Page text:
For knee osteoarthritis (OA), ice massage is reported to improve joint movement, pain and function; ice packs can reduce swelling and improve movement but may not relieve pain. In rheumatoid arthritis (RA), heat or cold packs are reported to have no effect on edema, pain, movement, strength or function.

Cost effectiveness [1] [19] [22]

Despite conflicting evidence, the simple form of thermotherapy is widely recommended for many musculoskeletal conditions because it is a safe, effective, easy-to-apply and well-liked therapy based on anecdotal reports, expert opinion and patient preferences. Interventions that can be self-administered (thermotherapy, TENS, massage) are more likely to be cost-effective and less burdensome and hence much more attractive long-term management options. Complex thermal therapeutic modalities (heating deeper tissues) require special equipment, supervision and need to be delivered by a therapist, making them less accessible, more costly and higher risk.


                             Figure 3:Short- and long-term effectiveness, cost-effectiveness and clinical practicability of commonly '

                                  used physical therapy modalities utilized in the management of musculoskeletal conditions. [1]

                                                                                       level of evidence: 1C


  1. 1.0 1.1 1.2 1.3 1.4 1.5 1.6 M. V. Hurley et al., Non-exercise physical therapies for musculoskeletal conditions, Best Practice & Research, Clinical Rheumatology, 2008.
  2. 2.0 2.1 2.2 Brosseau L., Yonge K.A., Welch V. et al., Thermotherapy for treatment of osteoarthritis, the Cochrane library, 2003. 1A
  3. 3.0 3.1 Petrofsky J., Berk L., Lee H., Moist heat or dry heat delayed onset muscle soreness, Journal of clinical medicine research, 2013. 2B
  4. 4.0 4.1 4.2 Scott F. Nadler, DO, FACSM, Kurt Weingand, PhD, DVM, and Roger J. Kruse, MD; The Physiologic Basis and Clinical Applications of Cryotherapy and Thermotherapy for the Pain Practitioner, pain physician, 2004. 1A
  5. 5.0 5.1 5.2 D. L. Kellogg Jr., In vivo mechanisms of cutaneous vasodilation and vasoconstriction in humans during thermoregulatory challenges, the American Physiological Society, 2006. 3A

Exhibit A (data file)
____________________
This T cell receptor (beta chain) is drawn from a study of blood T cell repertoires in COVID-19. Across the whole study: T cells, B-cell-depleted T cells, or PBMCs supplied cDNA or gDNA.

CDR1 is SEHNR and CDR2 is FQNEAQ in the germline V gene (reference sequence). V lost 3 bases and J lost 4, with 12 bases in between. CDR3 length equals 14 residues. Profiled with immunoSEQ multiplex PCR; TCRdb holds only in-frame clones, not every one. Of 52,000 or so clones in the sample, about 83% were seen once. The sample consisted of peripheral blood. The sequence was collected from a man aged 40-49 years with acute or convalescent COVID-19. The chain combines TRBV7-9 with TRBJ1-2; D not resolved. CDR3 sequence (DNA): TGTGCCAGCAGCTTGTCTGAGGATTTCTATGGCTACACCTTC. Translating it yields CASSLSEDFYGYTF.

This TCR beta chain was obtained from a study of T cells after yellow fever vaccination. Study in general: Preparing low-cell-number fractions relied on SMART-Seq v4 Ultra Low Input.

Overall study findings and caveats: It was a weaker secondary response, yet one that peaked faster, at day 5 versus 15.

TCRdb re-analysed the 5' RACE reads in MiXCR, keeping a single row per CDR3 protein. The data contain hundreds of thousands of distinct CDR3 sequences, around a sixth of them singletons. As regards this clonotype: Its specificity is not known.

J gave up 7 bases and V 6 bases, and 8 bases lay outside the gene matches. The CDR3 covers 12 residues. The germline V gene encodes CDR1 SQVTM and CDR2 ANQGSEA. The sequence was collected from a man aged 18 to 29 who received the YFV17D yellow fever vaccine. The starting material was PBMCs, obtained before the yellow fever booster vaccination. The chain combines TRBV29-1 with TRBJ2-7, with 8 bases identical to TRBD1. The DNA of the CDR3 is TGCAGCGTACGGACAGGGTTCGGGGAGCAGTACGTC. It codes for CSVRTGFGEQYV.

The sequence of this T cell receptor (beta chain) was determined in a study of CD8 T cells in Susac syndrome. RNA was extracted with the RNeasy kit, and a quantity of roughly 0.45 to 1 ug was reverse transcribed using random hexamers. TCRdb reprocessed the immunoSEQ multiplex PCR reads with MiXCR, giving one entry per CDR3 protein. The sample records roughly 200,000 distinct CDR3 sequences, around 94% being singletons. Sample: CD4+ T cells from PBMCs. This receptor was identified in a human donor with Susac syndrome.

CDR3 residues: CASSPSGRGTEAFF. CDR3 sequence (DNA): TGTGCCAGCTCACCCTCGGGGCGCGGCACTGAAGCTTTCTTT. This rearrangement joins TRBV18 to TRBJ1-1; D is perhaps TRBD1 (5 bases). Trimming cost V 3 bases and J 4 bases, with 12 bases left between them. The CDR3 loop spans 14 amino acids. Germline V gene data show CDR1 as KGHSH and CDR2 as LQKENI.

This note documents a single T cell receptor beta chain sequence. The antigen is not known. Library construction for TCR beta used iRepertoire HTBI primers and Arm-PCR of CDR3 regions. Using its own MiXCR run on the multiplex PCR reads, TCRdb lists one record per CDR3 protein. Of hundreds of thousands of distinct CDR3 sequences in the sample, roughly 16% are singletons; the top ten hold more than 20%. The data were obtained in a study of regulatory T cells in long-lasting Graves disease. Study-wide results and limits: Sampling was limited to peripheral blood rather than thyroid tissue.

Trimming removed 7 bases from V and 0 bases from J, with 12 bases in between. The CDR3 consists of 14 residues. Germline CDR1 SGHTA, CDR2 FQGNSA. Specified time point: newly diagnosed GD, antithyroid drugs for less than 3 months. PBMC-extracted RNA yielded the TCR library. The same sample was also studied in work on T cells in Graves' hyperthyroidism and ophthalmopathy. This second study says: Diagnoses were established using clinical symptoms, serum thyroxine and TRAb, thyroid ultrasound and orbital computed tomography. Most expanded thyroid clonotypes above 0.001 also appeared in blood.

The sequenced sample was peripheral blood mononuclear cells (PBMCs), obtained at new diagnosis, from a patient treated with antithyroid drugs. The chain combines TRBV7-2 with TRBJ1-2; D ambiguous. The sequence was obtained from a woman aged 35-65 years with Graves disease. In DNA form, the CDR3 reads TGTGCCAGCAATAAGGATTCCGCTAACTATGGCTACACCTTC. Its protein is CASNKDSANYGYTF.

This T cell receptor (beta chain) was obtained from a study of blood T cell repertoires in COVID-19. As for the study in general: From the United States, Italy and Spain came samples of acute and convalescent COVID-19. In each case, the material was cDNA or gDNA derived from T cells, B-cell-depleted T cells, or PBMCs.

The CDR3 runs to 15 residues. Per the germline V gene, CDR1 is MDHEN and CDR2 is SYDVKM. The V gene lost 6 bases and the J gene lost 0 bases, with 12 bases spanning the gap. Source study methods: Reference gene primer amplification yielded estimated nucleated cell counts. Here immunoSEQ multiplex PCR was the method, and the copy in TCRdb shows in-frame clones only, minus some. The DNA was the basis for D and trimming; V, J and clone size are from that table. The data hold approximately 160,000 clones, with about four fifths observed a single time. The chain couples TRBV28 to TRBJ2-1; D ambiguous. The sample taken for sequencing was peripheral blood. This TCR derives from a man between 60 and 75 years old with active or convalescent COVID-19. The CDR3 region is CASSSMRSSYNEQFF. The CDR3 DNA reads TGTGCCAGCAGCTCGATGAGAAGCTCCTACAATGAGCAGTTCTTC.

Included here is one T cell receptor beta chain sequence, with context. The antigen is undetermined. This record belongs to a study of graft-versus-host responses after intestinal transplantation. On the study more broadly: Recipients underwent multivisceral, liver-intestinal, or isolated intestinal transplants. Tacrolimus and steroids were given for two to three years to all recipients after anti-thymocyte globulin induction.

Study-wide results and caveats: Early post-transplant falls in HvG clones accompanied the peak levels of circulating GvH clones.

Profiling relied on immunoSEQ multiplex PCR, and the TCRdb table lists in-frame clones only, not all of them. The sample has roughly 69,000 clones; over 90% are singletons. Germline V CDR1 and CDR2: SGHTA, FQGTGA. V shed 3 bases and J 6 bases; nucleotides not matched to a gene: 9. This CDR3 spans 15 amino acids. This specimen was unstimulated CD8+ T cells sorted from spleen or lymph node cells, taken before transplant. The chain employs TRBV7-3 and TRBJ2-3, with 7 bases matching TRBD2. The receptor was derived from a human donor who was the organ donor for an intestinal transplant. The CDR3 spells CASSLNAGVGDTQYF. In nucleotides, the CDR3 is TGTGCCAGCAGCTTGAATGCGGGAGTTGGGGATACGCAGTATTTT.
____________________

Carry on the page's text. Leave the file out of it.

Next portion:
6. Hendee W.R., Physics of Thermal Therapy, Fundamentals and Clinical applications, By Taylor and Francis group, 2013.
  7. 7.0 7.1 Heinrichs K., Textbook of medical physiology, Philadelphia, 1986. (chapter 16: superficial thermal modalities).
  8. Bleakley C.,McDonough S.,MacAuley D., The Use of Ice in the Treatment of Acute Soft-Tissue Injury: A Systematic Review of Randomized Controlled Trials, The American Journal of Sports Medicine; 2004. 1A
  9. Tricia J. Hubbard et al., Does Cryotherapy Improve Outcomes With Soft Tissue Injury? Journal of Athletic Training, 2004. 1A
  10. Ernst E., Fialka V., Ice freezes pain? A review of the clinical effectiveness of analgesic cold therapy, J pain symptoms manage, 1994. 5
  11. 11.0 11.1 Amin A. Algafly, Keith P. George, The effect of cryotherapy on nerve conduction velocity, pain threshold and pain tolerance, Br J Sports Med, 2007. 3B
  12. 12.0 12.1 Choi YJ et al. Therapeutic effects and immunomodulation of suanbo mineral water therapy in a murine model atopic dermatitis. 1B
  13. Hiroharu K., Kiichiro T., Effectiveness of Aquatic Exercise and Balneotherapy: A Summary of Systematic Reviews Based on Randomized Controlled Trials of Water Immersion Therapies, Journal of epidemiology, 2010. 1A
  14. Eversden L, Maggs F, Nightingale P, Jobanputra P., A pragmatic randomized controlled trial of hydrotherapy and land exercises on overall well-being and quality of life in rheumatoid arthritis, BMC Musculoskeletal Disorders, 2007. 2A
  15. Lacy A. Holowatz et al., Mechanisms of acetylcholine-mediated vasodilatation in young and aged human skin, The Physiological Society, 2005. 3B
  16. Swenson C et al. Cryotherapy in sports medicine. Scand J Med Sci Sports. 1996 Aug6(4) 1B
  17. 17.0 17.1 17.2 Kathleen A. Sluka, PhD, PT, Michelle R. Christy, MPT, Wendy L. Peterson, MPT, Staci L. Rudd, MPT, Stacie M. Troy, MPT, Reduction of pain-related behaviors with either cold or heat treatment in an animal model of acute arthritis, Archives of Physical Medicine and Rehabilitation, March 1999. 3B
  18. 18.0 18.1 Fahey T.D., Athletic training: principles and practice, Mayfield.
  19. 19.0 19.1 19.2 Oosterveld F.G.J., Rasker J.J., Effects of local heat and cold treatment on surface and articular temperature of arthritic knees, American college of rheumatology, 1994. 1B
  20. William E. Prentice, An Electromyographic Analysis of the Effectiveness of Heat or Cold and Stretching for Inducing Relaxation in Injured Muscle, The journal of orthopaedic and sports physical therapy, 1982. 1B
  21. Steven E. Peres, David O. Draper, Kenneth L. Knight, Mark D. Ricard, Pulsed shortwave diathermy and prolonged long-duration stretching increase dorsiflexion range of motion more than identical stretching without diathermy, Journal of Athletic Training, 2003. 2B
  22. 22.0 22.1 22.2 Oosterveld F.G., Rasker J.J., Treating arthritis with locally applied heat or cold, semin Arthritis Rheum., 1994. 5